The Strawmen of Agile

25 Jun 2024

From stalking to hacking attempts, since I began work on researching the high failure rate of Agile projects and transformation initiatives, I’ve come face-to-face with the fundamentalism that exists amongst Agile’s most devout followers.

When a faith healer’s vulnerable patients succumb to a disease as a result of a sham treatment not working (having usually ‘donated’ a considerable amount of money), the ‘healer’ will often claim it is the patient’s fault as they did not pray hard enough. This has been a topic explored at length by Derren Brown in the TV special Miracles for Sale and theatrically in his Netflix special Miracle. Such a fallacy is often described as a version of the “No true Scotsman” fallacy or an “appeal to purity.”

Fundamentalists in the Agile community will often use similar claims when Agile projects will fail. For example, in the article “Failing at Agile? You're Doing It Wrong“, Greg Kihlstrom writes:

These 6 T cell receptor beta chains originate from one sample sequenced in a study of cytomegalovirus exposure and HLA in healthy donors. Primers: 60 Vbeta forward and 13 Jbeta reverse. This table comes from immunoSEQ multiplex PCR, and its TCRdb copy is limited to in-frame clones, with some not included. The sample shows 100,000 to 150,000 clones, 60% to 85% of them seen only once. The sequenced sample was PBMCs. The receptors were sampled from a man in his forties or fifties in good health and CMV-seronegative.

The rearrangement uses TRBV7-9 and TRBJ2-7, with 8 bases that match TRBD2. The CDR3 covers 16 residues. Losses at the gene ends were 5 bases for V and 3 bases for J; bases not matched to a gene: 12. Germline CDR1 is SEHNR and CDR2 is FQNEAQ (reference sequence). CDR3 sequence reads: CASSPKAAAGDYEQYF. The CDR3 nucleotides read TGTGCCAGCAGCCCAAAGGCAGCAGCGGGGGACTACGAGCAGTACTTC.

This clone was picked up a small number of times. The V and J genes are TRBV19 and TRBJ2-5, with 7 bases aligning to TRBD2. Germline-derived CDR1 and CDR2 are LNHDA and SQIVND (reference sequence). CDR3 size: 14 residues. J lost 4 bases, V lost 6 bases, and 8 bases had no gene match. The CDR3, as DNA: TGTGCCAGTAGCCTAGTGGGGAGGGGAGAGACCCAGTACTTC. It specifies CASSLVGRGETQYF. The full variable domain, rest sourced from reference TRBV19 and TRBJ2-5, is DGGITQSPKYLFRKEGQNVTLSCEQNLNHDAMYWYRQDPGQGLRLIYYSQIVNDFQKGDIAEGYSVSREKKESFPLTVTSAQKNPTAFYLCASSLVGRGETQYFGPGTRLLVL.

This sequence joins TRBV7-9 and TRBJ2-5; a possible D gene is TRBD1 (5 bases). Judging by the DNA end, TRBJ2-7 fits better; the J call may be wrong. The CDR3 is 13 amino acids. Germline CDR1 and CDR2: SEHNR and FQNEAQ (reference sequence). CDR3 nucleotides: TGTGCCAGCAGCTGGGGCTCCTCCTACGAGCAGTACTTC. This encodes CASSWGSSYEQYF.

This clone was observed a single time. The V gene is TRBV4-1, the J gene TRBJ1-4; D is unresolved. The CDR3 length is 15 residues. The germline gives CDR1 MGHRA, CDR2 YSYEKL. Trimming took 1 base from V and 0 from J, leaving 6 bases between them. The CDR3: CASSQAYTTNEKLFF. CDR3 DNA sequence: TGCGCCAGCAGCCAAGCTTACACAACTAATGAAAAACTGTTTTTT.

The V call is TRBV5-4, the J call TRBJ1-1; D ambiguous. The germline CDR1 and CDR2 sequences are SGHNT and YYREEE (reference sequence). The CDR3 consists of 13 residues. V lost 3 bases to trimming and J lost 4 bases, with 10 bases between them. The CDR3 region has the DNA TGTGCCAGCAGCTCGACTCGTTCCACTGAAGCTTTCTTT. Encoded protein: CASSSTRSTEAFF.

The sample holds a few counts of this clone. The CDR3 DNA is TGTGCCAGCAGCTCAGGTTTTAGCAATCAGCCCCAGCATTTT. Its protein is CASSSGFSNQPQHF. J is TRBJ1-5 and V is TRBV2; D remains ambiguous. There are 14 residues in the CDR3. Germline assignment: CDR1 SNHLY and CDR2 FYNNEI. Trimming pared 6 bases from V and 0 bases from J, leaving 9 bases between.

As an example, you could have the most enthusiastic Scrum Master possible on your team, but if the product team has some naysayers or those who simply don’t follow through or understand what needs to get done, you are going to have challenges. Sometimes this is a matter of education or coaching, and sometimes this is a matter of team dynamics and culture. Determine what is the cause and deal with it accordingly.

However, the scientific basis for such a belief does not exist. A November 2021 paper entitled ‘“Best Practice” without Evidence – Agile Software Methodology as Example’ conducted a meta-analysis of numerous reviews of scientific Agile studies and found: “The result of the tertiary study is that, indeed, the evidence for the Agile methodology is scarce at best.”

However, this is far from the only cognitive bias adopted by those who take a fundamentalist stance when it comes to Agile. In this article, I would like to focus on the strawmen that are often used to justify the Agile methodology.

What is an Agile Strawman?